Collaboration with other fan communities is a natural step for many HPA members. In our conversations with members we often hear long lists of texts they are passionate about, starting with Harry Potter, but moving on to a variety of genres and media (recurrent favorites are Doctor Who, the Hunger Games, Star Trek and more. The relationship with Twilight is a bit more contested). Many HPA members also identify as ‘nerdfighters’ – followers of the vlogbrothers John and Hank Green. In Textual Poachers, Henry builds on De Certeau’s notion of readers as nomads to describe fans as being similarly nomadic: “always in movement, ‘not here or there’, not constrained by permanent property ownership but rather constantly advancing upon another text, appropriating new materials”. Imagine Better seems to build on this idea of fan as nomads, whose passion may be directed towards any greatly told story, rather than towards a particular narrative. Moreover, it builds on the shared characteristics, and potentially shared identity, that fans (of different texts) may have with each other. Slack expresses this when he announces at the press conference that Imagine Better is going “to start with the most popular piece of fiction in human history and to go beyond that because, who here loves stories beyond Harry Potter? We all do. And we’re going to continue to love Harry Potter and continue to love other stories and continue to love being engaged as heroes in the story of our world. This is our launch, as we open at the close.” Here, “open at the close” takes on added meaning. It may refer to the end of the canon, but it is also preparation towards a possible decline, or at least decrease, of Harry Potter fandom.

Yet at LeakyCon – the gathering of hardcore Harry Potter fans, let’s not forget – this statement receives a slightly reserved reaction. As fans are spending the whole convention assuring each other that the fandom is alive and kicking, not everyone seems ready to quickly shed off the ‘HP’ part of the HPA, and stick only with the ‘Alliance’. While Imagine Better is aiming to speak to the shared identity of “fans”, or to the fan as nomad, many in the room may align themselves more as “fans of Harry Potter” (see John Edward Campbell’s recent discussion of this notion). For them, their mode of engagement may be seen not as a fixed identity, but rather a relationship towards a particular text. Part of this may stem from the fact that to many, Harry Potter is a first experience within fandom, that hasn’t necessarily (or perhaps, not yet) crossed into a more generalized fan identity.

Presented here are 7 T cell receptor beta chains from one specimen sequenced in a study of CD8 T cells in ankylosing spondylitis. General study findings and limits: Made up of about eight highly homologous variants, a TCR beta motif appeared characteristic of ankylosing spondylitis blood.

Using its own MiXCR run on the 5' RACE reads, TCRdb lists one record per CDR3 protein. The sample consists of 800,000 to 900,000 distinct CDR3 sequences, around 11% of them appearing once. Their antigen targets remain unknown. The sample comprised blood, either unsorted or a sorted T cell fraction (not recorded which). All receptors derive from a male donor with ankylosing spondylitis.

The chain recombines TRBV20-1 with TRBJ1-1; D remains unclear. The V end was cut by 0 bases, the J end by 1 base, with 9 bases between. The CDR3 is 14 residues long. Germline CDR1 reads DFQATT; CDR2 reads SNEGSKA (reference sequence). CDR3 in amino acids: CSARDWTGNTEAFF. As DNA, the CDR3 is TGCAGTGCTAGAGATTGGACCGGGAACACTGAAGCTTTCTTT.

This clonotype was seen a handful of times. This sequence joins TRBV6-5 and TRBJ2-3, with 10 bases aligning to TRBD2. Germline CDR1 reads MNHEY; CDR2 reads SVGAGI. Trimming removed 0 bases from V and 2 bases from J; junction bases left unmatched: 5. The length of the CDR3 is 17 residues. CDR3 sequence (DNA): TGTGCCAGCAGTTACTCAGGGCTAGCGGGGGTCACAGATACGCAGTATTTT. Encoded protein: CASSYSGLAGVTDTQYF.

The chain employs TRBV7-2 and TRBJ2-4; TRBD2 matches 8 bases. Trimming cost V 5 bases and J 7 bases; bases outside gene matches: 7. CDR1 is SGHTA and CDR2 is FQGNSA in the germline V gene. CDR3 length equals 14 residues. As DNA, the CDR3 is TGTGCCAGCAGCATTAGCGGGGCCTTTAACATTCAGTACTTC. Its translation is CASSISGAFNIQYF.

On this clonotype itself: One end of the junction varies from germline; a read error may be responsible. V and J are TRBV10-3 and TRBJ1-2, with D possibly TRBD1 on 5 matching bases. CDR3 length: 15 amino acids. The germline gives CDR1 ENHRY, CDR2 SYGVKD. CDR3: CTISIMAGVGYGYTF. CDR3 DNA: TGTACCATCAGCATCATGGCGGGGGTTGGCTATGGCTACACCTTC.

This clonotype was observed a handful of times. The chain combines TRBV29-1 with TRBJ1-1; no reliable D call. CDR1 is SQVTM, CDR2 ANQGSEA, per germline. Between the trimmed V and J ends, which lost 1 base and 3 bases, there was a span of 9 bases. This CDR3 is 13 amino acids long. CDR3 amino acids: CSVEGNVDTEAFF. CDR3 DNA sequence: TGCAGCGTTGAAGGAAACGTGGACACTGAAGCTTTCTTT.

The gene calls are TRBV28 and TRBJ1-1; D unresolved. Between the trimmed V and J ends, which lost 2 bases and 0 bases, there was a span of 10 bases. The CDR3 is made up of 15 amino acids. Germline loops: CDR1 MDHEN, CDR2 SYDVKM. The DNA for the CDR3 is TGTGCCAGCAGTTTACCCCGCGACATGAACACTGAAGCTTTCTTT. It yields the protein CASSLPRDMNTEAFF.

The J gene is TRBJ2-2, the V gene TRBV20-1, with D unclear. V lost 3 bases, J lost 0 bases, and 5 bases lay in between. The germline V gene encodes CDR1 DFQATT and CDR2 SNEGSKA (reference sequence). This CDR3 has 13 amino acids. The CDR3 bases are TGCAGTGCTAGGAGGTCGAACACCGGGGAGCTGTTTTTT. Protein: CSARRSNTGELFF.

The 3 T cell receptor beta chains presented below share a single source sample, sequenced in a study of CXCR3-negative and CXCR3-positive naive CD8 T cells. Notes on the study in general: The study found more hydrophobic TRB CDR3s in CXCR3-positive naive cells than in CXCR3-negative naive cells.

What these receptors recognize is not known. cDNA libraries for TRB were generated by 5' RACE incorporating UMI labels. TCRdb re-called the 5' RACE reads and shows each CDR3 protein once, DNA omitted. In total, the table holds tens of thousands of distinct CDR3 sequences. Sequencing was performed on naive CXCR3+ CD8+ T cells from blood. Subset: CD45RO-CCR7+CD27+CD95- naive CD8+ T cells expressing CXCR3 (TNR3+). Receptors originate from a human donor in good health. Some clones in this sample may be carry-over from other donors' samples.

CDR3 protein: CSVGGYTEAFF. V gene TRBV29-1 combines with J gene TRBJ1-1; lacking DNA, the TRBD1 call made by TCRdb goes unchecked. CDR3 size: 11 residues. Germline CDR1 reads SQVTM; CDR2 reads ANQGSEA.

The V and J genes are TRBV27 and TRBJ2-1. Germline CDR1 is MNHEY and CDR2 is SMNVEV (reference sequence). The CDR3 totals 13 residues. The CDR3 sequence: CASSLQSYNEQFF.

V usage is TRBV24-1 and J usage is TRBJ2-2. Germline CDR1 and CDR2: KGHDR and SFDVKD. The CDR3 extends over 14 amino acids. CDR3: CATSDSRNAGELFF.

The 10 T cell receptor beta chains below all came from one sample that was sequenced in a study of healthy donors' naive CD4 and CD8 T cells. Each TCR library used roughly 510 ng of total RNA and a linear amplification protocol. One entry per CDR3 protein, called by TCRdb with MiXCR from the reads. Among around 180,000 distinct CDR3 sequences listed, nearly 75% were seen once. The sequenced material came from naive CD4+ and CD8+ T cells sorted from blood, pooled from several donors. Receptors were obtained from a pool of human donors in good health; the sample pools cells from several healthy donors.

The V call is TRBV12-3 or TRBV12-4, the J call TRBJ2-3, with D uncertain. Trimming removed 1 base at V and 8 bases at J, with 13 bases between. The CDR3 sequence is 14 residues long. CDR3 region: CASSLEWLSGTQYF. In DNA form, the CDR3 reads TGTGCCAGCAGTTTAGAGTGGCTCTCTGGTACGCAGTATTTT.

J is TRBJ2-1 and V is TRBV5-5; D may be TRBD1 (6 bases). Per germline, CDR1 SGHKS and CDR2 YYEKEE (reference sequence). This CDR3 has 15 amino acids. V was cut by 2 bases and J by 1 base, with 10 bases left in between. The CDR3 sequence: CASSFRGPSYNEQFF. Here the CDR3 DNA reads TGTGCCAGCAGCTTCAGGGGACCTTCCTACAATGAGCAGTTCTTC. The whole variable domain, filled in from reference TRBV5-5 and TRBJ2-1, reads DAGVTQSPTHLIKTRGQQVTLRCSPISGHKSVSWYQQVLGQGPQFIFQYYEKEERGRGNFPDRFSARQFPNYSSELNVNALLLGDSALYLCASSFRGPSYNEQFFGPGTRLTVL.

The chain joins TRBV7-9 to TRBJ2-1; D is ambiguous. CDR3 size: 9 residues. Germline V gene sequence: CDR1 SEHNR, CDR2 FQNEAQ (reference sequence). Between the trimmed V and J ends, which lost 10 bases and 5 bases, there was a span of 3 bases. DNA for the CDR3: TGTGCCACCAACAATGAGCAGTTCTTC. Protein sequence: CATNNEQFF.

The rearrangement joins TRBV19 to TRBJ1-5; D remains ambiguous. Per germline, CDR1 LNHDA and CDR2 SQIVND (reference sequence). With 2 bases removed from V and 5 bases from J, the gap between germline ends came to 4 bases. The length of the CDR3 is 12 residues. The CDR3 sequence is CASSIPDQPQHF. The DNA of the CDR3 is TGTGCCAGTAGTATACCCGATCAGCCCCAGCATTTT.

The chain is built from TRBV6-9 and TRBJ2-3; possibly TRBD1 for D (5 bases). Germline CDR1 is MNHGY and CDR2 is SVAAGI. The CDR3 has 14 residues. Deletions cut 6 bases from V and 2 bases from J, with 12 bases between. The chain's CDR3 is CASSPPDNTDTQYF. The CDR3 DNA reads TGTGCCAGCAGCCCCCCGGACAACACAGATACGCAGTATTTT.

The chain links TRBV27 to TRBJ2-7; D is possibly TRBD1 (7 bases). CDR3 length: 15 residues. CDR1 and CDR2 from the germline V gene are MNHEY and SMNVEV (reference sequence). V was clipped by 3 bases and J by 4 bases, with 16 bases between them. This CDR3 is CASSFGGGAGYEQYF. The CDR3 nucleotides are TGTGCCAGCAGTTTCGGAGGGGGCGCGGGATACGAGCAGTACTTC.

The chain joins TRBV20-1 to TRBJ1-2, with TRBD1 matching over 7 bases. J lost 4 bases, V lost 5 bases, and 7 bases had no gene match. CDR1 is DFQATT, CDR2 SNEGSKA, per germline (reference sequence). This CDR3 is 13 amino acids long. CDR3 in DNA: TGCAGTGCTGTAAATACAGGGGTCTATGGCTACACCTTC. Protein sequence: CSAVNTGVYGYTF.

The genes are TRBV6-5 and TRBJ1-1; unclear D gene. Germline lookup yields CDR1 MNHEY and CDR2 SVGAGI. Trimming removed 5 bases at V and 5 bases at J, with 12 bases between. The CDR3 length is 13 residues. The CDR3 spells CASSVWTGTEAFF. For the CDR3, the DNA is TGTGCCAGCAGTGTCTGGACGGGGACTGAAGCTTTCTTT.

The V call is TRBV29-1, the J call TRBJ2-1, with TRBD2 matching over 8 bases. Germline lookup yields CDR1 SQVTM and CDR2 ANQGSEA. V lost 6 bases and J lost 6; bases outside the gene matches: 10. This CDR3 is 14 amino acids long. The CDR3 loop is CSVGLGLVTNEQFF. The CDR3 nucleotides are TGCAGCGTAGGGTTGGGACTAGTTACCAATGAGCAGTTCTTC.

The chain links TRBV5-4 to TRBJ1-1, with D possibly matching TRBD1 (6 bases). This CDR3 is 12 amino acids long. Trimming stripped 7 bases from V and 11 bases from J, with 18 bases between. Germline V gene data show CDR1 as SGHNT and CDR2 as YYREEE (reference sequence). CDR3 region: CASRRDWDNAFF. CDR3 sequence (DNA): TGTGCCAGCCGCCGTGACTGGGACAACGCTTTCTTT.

It seems that the HPA is aware of this potential tension, as the launch of Imagine Better happens parallel to continuing action of the HPA, and not as a new organization replacing it, as was previously suggested to us in our conversations with staff members. An important part in this decision may have been fan perceptions climbing bottom-up: With most of its staff being volunteer members and with its vast variety of participatory forums, the HPA as an organization has extremely close contact with its member base. The general consensus within Harry Potter fandom that it is alive and kicking, thank you very much (strongly aided by the announcement of Pottermore), may have been a contributing factor to launch Imagine Better as an additional venture, rather than a replacement of the HPA.

As Slack reminded us at LeakyCon, few people – within the fandom and outside of it – had believed that the HPA would succeed as a civic organization. But it has. Imagine Better now takes on the next leap. Its attempt to apply a similar formula to other fan communities offers us a fascinating test case on the intersections between fandom and civic engagement. We are excitedly following it as it “opens at the close”.